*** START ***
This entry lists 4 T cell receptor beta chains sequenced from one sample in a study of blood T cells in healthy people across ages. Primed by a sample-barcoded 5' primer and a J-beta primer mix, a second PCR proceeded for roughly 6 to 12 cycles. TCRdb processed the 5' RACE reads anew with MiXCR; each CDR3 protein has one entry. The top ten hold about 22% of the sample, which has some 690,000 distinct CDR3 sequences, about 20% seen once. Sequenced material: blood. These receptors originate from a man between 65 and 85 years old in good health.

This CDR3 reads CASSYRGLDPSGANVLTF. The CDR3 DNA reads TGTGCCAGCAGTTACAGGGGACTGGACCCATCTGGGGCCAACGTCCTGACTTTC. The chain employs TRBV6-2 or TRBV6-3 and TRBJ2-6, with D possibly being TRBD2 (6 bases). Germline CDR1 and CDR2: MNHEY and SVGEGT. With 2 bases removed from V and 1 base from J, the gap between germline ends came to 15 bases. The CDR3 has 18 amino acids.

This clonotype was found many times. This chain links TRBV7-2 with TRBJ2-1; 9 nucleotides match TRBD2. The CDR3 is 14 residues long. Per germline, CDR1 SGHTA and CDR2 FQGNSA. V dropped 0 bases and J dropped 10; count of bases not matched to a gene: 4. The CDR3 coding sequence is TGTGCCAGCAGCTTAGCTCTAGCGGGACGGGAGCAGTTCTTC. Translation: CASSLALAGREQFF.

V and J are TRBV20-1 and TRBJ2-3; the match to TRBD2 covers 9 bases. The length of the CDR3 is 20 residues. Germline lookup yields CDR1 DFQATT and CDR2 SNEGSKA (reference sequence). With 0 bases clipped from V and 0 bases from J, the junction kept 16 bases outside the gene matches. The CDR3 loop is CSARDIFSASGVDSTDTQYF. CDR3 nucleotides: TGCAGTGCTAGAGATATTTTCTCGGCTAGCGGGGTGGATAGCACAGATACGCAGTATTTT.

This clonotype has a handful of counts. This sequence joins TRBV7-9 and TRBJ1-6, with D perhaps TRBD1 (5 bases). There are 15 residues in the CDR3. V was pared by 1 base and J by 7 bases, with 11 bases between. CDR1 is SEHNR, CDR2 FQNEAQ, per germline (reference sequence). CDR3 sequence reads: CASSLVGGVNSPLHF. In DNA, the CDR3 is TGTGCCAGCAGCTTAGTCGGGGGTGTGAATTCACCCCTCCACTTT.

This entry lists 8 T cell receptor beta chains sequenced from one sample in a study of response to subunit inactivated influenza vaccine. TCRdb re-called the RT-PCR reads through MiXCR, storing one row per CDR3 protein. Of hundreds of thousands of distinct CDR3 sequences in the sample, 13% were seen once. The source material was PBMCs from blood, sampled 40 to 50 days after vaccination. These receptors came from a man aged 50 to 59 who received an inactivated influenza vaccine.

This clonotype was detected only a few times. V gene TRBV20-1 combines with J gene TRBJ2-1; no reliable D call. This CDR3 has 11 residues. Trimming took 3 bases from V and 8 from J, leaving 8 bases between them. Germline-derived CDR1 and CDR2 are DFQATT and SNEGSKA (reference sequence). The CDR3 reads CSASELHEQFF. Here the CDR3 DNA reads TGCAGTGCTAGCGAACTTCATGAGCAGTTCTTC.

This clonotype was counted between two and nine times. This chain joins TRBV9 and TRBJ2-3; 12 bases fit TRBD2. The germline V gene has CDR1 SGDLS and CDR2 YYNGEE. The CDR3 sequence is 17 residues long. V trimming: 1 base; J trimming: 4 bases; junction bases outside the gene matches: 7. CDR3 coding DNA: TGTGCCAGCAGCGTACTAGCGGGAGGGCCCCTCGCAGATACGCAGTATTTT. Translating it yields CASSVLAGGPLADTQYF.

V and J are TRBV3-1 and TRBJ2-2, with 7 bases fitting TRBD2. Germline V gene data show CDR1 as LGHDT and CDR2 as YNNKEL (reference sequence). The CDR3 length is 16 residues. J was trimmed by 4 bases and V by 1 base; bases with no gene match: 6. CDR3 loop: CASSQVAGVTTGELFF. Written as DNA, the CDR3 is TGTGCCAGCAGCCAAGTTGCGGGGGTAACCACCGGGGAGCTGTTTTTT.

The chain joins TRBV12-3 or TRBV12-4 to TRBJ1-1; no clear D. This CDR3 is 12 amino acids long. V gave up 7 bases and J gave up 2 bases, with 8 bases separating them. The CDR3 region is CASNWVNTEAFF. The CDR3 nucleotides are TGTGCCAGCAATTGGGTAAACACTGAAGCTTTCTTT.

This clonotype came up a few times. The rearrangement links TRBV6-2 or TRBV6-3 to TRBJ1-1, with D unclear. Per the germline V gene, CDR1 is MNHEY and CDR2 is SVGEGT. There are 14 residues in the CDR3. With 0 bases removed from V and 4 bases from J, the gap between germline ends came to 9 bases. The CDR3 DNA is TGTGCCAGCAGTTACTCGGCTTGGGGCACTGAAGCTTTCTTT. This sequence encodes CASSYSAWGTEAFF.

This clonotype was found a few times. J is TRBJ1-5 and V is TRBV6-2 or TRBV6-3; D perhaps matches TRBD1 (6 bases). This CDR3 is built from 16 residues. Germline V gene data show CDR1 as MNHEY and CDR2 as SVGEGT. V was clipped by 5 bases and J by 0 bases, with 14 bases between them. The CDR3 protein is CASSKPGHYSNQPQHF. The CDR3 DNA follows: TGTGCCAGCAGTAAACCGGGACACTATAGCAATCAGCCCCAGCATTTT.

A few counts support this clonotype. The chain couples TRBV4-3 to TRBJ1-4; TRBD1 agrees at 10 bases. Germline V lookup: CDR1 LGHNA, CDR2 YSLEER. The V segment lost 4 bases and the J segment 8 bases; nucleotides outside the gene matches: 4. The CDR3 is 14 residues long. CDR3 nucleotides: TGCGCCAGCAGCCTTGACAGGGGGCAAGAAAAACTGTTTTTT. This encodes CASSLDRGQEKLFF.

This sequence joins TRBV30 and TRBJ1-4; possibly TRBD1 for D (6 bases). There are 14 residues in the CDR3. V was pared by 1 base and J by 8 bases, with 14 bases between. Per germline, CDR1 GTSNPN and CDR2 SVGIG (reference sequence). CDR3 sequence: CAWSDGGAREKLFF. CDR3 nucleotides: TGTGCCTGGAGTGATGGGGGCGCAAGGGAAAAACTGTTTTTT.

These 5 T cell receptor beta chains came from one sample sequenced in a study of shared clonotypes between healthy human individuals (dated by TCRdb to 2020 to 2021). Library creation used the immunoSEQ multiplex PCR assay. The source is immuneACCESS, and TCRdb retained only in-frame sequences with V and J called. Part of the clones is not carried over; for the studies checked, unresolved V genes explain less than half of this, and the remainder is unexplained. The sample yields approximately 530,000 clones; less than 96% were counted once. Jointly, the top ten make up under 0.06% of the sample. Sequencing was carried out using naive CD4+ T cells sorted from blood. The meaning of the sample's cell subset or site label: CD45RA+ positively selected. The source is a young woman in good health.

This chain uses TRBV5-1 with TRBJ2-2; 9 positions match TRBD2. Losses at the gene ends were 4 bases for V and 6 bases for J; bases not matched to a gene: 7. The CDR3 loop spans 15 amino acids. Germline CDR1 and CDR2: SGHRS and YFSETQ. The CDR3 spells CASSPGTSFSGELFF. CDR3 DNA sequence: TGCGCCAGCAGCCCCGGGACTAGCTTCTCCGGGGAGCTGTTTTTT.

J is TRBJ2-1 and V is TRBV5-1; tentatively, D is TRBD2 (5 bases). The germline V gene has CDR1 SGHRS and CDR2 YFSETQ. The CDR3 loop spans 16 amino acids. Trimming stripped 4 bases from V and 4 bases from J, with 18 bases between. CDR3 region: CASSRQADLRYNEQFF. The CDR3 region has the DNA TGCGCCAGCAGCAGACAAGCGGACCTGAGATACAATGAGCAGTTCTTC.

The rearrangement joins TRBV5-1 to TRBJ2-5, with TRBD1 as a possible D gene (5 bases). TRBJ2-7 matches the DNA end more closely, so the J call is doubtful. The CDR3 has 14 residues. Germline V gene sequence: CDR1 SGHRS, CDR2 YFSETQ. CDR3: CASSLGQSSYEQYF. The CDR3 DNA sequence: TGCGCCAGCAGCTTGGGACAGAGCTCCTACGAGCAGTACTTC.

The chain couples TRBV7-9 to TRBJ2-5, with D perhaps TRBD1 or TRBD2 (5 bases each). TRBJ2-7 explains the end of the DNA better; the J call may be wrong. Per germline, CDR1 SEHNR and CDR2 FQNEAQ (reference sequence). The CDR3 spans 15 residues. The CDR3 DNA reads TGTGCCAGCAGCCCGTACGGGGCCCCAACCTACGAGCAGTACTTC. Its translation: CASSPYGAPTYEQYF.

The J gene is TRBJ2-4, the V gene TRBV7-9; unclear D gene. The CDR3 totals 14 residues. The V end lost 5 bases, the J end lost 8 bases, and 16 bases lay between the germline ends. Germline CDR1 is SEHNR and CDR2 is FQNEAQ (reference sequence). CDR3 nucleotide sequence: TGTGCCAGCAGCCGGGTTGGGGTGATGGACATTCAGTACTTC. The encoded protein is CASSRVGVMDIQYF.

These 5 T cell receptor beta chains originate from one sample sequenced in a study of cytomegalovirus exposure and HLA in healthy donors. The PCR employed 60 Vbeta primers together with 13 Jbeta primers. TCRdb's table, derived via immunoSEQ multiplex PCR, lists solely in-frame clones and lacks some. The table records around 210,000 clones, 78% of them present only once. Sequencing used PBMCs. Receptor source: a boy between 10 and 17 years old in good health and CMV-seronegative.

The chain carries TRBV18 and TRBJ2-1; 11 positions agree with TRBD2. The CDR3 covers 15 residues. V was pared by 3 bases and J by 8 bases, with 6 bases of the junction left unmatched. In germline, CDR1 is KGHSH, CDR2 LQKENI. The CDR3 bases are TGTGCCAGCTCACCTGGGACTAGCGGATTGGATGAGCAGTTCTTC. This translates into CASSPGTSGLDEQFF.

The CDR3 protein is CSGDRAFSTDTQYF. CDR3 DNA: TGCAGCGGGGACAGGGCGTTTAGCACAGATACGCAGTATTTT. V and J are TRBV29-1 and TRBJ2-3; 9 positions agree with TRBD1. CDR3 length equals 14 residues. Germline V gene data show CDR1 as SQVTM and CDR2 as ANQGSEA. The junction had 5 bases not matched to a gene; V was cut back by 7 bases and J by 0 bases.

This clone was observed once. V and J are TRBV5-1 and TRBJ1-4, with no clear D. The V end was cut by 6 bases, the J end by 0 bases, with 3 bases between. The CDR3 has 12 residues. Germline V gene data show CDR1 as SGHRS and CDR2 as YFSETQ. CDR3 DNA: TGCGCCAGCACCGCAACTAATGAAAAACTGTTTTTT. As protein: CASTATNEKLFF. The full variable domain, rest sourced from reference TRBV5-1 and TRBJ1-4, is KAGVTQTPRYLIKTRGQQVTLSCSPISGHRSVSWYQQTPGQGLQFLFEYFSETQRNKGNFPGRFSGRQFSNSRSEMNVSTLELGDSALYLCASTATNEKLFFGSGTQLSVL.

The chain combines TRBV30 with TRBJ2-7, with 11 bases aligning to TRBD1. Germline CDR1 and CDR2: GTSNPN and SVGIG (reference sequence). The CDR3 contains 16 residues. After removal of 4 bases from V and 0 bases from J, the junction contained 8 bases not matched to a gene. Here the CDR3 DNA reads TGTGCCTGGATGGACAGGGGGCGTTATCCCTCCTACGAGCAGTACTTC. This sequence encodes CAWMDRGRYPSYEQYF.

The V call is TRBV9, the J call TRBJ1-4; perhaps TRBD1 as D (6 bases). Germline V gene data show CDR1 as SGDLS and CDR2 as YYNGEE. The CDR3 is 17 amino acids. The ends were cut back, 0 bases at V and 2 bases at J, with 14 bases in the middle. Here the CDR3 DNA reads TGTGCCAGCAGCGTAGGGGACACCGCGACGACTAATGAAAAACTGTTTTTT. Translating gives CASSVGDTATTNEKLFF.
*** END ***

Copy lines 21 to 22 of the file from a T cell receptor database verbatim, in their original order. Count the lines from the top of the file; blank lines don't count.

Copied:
These 5 T cell receptor beta chains originate from one sample sequenced in a study of cytomegalovirus exposure and HLA in healthy donors. The PCR employed 60 Vbeta primers together with 13 Jbeta primers. TCRdb's table, derived via immunoSEQ multiplex PCR, lists solely in-frame clones and lacks some. The table records around 210,000 clones, 78% of them present only once. Sequencing used PBMCs. Receptor source: a boy between 10 and 17 years old in good health and CMV-seronegative.

The chain carries TRBV18 and TRBJ2-1; 11 positions agree with TRBD2. The CDR3 covers 15 residues. V was pared by 3 bases and J by 8 bases, with 6 bases of the junction left unmatched. In germline, CDR1 is KGHSH, CDR2 LQKENI. The CDR3 bases are TGTGCCAGCTCACCTGGGACTAGCGGATTGGATGAGCAGTTCTTC. This translates into CASSPGTSGLDEQFF.